“Sexism is a big problem in this country…” started a woman.
“NOT ALL OF US ARE SEXIST!” Interrupted the men in a booming chorus.
“Yes, but we need to talk about…”
“But we’re not sexist. We think you’re equal. See? Not sexist. I agree you should get all that stuff you’re asking for.” And thus the men patted themselves on the back for not being sexists and avoided the conversation entirely. After all, it should have been had with all those crazy sexist men out there, not them. Certainly not them.
I have something to say. I’m sexist. Before you act all surprised, if you’re a man, so are you. In case the message was lost in that phrasing what I’m saying is that ALL MEN ARE SEXIST.
Before you skewer me in the comments, consider this, sexism isn’t always obvious. You don’t have to slap your wife around or throw insults at women. You don’t have to outright view women as lesser or even be against equality. All you have to do is live in a sexist society and pick up sexist attitudes without even considering what they are.
Consider two stories. One, the president has an affair. Two, the first lady has an affair. Which do you think will be the bigger scandal? You know which one it is. You know where the moral outcry will be loudest even if they’re both the same thing. You were brought up in that society and whether you like it or not you picked up some traits from it that determine how you treat women.
Most men have given some form of preferential treatment to a pretty girl as if looks were an indicator of how well someone should be treated.
Most men have said something to the tune of “you know how women are.” As if half the people in this county (or in the world) could fit into such a narrow behavioural pattern.
Most men have reduced a woman’s interests down to how they relate to men (“She likes football/top gear/ video games. She’s wife material.”) As if everything you find good or interesting about her is really just a criteria for whether or not she can be married.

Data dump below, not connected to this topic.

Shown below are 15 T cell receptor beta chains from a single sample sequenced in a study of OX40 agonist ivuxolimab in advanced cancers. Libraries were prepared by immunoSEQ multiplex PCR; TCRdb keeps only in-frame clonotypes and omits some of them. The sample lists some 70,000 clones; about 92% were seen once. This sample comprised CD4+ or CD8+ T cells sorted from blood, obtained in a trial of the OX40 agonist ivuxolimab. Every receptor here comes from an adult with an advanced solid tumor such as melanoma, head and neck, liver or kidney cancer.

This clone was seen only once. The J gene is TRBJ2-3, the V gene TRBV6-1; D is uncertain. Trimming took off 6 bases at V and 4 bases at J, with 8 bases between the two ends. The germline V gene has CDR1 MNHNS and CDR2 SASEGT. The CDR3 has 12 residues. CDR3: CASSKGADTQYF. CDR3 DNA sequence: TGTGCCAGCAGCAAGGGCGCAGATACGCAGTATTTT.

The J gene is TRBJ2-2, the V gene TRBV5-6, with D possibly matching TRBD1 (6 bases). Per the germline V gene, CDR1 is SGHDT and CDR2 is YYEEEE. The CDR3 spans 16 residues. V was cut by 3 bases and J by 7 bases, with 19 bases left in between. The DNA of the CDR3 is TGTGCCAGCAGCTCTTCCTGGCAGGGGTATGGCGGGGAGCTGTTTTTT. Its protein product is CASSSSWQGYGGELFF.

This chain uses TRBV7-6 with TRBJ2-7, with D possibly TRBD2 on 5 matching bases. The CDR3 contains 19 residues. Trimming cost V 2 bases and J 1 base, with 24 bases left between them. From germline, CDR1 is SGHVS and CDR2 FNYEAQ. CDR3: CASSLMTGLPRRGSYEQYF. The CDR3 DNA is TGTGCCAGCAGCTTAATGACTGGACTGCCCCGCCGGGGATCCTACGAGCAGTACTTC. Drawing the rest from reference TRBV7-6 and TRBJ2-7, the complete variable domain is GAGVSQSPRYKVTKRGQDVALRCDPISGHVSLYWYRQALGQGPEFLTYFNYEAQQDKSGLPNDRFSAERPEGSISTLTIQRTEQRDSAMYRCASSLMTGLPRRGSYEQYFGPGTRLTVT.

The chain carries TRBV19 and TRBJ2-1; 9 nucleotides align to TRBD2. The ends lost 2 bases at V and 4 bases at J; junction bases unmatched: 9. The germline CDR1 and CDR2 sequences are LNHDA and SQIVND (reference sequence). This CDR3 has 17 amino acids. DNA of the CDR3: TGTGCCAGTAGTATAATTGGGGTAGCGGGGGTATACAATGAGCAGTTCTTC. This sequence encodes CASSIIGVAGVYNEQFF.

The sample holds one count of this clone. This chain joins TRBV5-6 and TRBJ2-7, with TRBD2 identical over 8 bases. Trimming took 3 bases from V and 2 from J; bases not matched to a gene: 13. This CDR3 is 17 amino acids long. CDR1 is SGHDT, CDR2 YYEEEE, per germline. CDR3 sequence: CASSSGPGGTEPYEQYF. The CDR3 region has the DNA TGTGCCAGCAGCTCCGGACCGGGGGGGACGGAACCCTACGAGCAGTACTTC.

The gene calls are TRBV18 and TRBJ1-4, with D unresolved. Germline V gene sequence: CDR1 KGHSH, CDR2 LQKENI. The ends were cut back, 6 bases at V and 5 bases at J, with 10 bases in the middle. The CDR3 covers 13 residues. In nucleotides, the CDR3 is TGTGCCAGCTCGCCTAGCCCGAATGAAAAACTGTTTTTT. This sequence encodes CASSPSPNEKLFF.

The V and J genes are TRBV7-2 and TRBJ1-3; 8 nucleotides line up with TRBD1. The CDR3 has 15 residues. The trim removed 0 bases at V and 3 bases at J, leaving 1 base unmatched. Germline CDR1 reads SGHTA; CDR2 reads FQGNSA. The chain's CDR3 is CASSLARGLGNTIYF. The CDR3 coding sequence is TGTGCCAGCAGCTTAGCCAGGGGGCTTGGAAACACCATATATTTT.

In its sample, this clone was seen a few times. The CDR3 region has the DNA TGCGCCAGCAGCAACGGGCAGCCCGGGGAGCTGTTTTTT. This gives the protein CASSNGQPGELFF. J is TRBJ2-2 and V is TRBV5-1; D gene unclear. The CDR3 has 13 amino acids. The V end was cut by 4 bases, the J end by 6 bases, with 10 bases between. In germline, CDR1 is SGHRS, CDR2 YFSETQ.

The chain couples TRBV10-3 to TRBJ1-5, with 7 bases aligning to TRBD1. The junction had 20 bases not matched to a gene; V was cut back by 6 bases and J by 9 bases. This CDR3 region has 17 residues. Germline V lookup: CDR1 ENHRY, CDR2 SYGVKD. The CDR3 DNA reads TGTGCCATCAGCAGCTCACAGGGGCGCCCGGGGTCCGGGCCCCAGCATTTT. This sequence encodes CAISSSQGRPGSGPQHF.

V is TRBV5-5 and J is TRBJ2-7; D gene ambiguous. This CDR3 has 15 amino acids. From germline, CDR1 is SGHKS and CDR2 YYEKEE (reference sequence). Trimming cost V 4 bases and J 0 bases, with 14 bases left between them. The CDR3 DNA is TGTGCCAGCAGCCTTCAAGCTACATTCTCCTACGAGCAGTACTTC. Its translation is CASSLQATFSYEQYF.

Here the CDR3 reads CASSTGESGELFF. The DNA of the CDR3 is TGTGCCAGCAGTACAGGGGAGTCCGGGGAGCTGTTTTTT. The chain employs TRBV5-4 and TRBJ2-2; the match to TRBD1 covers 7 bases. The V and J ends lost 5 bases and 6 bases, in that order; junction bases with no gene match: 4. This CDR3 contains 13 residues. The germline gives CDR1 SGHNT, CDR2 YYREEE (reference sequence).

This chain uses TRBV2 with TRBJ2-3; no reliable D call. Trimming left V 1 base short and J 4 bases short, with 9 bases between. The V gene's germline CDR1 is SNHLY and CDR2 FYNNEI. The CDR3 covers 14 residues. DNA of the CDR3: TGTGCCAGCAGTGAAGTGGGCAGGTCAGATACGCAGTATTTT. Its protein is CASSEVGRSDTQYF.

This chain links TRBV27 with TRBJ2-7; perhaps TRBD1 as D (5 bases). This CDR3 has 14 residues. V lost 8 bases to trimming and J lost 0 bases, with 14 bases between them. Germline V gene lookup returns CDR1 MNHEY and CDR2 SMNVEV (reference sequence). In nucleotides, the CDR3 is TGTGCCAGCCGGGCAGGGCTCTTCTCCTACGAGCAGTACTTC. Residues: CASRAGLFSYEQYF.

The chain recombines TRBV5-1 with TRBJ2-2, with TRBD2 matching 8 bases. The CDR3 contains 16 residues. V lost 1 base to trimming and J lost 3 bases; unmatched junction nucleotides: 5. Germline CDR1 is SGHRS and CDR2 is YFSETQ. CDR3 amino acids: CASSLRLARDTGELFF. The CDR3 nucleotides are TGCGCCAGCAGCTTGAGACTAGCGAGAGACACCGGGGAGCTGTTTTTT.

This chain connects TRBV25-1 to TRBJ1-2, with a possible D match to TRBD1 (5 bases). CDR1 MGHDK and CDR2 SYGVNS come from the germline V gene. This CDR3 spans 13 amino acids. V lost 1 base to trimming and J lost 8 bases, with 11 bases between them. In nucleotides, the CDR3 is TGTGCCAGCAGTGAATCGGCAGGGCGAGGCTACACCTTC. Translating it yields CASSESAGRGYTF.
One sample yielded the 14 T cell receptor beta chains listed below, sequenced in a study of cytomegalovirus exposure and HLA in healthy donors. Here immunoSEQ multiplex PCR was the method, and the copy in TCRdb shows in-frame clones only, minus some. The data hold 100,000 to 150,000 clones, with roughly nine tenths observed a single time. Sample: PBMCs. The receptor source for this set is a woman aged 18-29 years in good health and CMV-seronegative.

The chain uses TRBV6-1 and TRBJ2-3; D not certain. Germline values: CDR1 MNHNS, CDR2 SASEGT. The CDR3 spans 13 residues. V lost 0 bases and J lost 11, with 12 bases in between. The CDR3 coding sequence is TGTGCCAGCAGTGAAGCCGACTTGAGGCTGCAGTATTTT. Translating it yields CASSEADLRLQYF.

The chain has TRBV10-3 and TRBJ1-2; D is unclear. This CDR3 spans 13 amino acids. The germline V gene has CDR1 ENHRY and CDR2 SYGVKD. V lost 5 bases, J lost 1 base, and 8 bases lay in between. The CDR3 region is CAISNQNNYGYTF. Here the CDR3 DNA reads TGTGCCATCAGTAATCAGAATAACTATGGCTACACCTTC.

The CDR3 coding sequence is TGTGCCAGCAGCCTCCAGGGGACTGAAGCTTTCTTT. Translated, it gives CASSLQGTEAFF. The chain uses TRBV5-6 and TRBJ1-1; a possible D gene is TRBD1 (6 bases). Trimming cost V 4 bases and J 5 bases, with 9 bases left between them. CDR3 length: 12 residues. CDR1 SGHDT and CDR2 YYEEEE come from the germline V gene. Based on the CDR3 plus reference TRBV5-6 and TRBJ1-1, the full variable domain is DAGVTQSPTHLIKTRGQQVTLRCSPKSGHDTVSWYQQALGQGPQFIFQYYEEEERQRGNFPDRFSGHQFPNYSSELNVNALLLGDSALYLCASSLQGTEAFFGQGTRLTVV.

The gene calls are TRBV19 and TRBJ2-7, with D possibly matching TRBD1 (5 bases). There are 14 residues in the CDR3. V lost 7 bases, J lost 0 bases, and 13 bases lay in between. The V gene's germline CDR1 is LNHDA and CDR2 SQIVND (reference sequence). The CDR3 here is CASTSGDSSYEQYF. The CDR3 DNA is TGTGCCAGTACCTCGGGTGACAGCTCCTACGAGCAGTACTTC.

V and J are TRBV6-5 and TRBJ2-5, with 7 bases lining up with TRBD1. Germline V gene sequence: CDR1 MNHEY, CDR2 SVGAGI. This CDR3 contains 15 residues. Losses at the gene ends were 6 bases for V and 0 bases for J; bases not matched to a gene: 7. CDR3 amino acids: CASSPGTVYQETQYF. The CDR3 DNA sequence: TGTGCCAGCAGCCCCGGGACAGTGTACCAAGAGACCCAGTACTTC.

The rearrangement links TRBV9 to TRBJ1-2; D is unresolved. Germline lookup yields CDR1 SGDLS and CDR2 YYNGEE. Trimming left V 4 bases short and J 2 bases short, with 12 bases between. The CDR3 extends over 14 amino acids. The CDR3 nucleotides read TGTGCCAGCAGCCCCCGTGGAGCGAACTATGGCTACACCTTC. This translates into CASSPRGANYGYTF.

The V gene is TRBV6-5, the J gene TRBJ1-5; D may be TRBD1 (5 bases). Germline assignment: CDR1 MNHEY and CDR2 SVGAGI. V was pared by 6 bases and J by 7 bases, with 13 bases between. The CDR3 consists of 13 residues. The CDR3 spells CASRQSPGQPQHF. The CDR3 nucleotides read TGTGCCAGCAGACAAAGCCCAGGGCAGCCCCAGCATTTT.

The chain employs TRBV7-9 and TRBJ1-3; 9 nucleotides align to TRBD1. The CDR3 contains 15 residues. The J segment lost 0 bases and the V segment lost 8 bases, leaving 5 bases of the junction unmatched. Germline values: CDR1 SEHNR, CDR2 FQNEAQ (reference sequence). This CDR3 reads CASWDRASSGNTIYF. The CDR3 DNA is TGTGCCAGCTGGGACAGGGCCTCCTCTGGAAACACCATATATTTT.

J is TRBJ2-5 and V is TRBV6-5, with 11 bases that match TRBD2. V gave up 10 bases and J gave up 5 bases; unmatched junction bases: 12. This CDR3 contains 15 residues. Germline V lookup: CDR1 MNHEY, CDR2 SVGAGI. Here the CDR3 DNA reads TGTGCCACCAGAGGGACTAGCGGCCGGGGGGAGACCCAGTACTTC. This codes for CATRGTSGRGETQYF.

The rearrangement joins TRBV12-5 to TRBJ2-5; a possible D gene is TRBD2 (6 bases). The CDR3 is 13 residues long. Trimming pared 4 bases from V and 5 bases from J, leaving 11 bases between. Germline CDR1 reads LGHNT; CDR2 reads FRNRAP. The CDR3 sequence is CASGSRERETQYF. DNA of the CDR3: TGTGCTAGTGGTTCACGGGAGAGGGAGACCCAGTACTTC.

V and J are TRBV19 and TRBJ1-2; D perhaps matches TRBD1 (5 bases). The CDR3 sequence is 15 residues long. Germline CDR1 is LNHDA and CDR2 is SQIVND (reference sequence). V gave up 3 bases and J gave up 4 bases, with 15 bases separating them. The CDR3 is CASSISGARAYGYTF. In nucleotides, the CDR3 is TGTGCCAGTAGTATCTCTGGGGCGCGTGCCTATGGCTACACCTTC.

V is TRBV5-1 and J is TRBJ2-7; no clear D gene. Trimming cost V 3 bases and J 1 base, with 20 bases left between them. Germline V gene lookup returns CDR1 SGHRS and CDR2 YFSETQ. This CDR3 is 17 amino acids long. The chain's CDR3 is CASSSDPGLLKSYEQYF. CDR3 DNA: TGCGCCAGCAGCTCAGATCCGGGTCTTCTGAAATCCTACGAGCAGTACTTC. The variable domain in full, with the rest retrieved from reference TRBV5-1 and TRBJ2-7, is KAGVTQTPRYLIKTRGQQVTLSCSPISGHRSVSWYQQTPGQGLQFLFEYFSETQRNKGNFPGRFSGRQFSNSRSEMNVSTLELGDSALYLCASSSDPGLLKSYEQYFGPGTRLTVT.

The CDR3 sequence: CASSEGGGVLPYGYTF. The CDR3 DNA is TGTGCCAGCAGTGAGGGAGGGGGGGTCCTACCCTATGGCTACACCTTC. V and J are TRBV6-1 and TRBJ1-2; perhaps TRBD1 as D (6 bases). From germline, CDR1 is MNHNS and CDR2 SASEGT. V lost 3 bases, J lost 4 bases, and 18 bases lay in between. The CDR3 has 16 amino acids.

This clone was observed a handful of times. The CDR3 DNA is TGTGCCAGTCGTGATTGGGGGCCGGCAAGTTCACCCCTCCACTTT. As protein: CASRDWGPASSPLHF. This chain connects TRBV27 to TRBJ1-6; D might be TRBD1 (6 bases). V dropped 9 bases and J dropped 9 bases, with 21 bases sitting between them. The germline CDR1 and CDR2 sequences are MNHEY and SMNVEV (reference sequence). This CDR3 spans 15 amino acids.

All men have done and do things like this not out of malice or some intentional bigoted agenda but because the significance of these acts never even occurred to them. This is what I mean when I say you’re sexist. Perhaps you’re not A sexist. I acknowledge that difference. You don’t go out of your way to do it. Nevertheless the underlying tendencies are there and the fact that you hardly notice it is why this conversation is so important. Until you start listening you might never see how you’re mucking things up and you can never do better. Not hitting, insulting or openly looking down upon women is not an accomplishment. You don’t get a cookie and a free ride to skip this class.
Inevitably someone will point out that women are entirely capable of doing some of the things mentioned and of being sexist at large. That’s true. Here’s the difference. As a man you have certain privileges that women do not have. You do not have to feel any fear when walking down the street simply because you’re a man. When you’re assaulted you know what you’re wearing cannot be used to dismiss your claims. You’re not likely to be paid less because of your gender. Being a man means you’ve probably never had to worry that you’ll be forced to have sex to be able to do your job.
When it comes to sexism and men, in well over 90 percent of cases, you can simply walk away and be done with it. Women cannot walk away. They have to live with it. They lack that choice that you have. And when the problem is so systematic, of course it’s going to get priority. It affects half the country’s population directly. Any way you look at it that’s a national crisis. That’s why you (should) hear about it all the time.
Now, if my point still sits wrong with you here’s an analogy to help you along. You’re like a tourist on his first visit to an African country. Everything he knows about “Africa” is based on books and shows and hearsay that have a skewed slant to say the least. As a result he keeps offending people. For some reason the “you don’t live in trees!?” and the “I was expecting wild animals everywhere” don’t sit right with people.
The tourist isn’t a bad person. He’s not trying to offend. But what he knows is inaccurate and inadequate and it comes across. Many of us can find it within ourselves to have patience with him. It’s not entirely his fault. If he’s striving to actually learn something then we can even let his slips go by. But if he responds to every correction or confrontation with defensiveness, you’re less likely to be understanding. “It’s what I know!” Is not a particularly good defence if you’re not trying to know more. Nor is “I respect Africans as equals.”
So, in summary, just because you’re not a sexist doesn’t mean you’re not sexist. Those “you’re letting a girl beat you in school” speeches and their ilk among other things probably influenced your world view when you didn’t know any better. Your problem, and my problem, is largely ignorance. We can know more and we can do better. Don’t cling to your ignorance. Don’t defend it. Accept it, catch it, correct it and with hope, we can pass a lot less of it to the coming generations.